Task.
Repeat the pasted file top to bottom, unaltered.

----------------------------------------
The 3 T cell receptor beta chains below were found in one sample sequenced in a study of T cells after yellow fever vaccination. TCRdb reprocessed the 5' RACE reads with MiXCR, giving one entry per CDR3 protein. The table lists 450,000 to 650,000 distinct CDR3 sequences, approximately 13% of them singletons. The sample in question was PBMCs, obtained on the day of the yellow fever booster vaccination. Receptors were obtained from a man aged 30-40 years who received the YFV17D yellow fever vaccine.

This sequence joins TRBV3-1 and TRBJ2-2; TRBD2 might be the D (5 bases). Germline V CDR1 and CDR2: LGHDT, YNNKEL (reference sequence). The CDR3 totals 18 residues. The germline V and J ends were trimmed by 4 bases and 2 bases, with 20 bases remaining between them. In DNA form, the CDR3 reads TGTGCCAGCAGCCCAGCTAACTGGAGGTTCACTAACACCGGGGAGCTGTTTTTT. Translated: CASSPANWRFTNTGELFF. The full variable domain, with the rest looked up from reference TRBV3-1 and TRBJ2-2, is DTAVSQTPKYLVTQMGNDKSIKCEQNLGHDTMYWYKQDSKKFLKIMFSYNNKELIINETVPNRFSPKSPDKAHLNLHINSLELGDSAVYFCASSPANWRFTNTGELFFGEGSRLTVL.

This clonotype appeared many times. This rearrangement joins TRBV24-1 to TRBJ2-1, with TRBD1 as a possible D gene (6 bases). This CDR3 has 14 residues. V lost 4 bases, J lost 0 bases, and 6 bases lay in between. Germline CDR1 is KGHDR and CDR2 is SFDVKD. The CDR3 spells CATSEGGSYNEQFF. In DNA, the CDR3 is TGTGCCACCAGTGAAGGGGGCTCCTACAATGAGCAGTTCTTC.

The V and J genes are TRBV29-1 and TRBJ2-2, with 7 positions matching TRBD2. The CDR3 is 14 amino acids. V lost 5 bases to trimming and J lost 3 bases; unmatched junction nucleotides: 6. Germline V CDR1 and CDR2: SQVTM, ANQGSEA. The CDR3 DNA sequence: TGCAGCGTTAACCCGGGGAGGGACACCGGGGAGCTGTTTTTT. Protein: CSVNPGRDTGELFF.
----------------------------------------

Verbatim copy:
The 3 T cell receptor beta chains below were found in one sample sequenced in a study of T cells after yellow fever vaccination. TCRdb reprocessed the 5' RACE reads with MiXCR, giving one entry per CDR3 protein. The table lists 450,000 to 650,000 distinct CDR3 sequences, approximately 13% of them singletons. The sample in question was PBMCs, obtained on the day of the yellow fever booster vaccination. Receptors were obtained from a man aged 30-40 years who received the YFV17D yellow fever vaccine.

This sequence joins TRBV3-1 and TRBJ2-2; TRBD2 might be the D (5 bases). Germline V CDR1 and CDR2: LGHDT, YNNKEL (reference sequence). The CDR3 totals 18 residues. The germline V and J ends were trimmed by 4 bases and 2 bases, with 20 bases remaining between them. In DNA form, the CDR3 reads TGTGCCAGCAGCCCAGCTAACTGGAGGTTCACTAACACCGGGGAGCTGTTTTTT. Translated: CASSPANWRFTNTGELFF. The full variable domain, with the rest looked up from reference TRBV3-1 and TRBJ2-2, is DTAVSQTPKYLVTQMGNDKSIKCEQNLGHDTMYWYKQDSKKFLKIMFSYNNKELIINETVPNRFSPKSPDKAHLNLHINSLELGDSAVYFCASSPANWRFTNTGELFFGEGSRLTVL.

This clonotype appeared many times. This rearrangement joins TRBV24-1 to TRBJ2-1, with TRBD1 as a possible D gene (6 bases). This CDR3 has 14 residues. V lost 4 bases, J lost 0 bases, and 6 bases lay in between. Germline CDR1 is KGHDR and CDR2 is SFDVKD. The CDR3 spells CATSEGGSYNEQFF. In DNA, the CDR3 is TGTGCCACCAGTGAAGGGGGCTCCTACAATGAGCAGTTCTTC.

The V and J genes are TRBV29-1 and TRBJ2-2, with 7 positions matching TRBD2. The CDR3 is 14 amino acids. V lost 5 bases to trimming and J lost 3 bases; unmatched junction nucleotides: 6. Germline V CDR1 and CDR2: SQVTM, ANQGSEA. The CDR3 DNA sequence: TGCAGCGTTAACCCGGGGAGGGACACCGGGGAGCTGTTTTTT. Protein: CSVNPGRDTGELFF.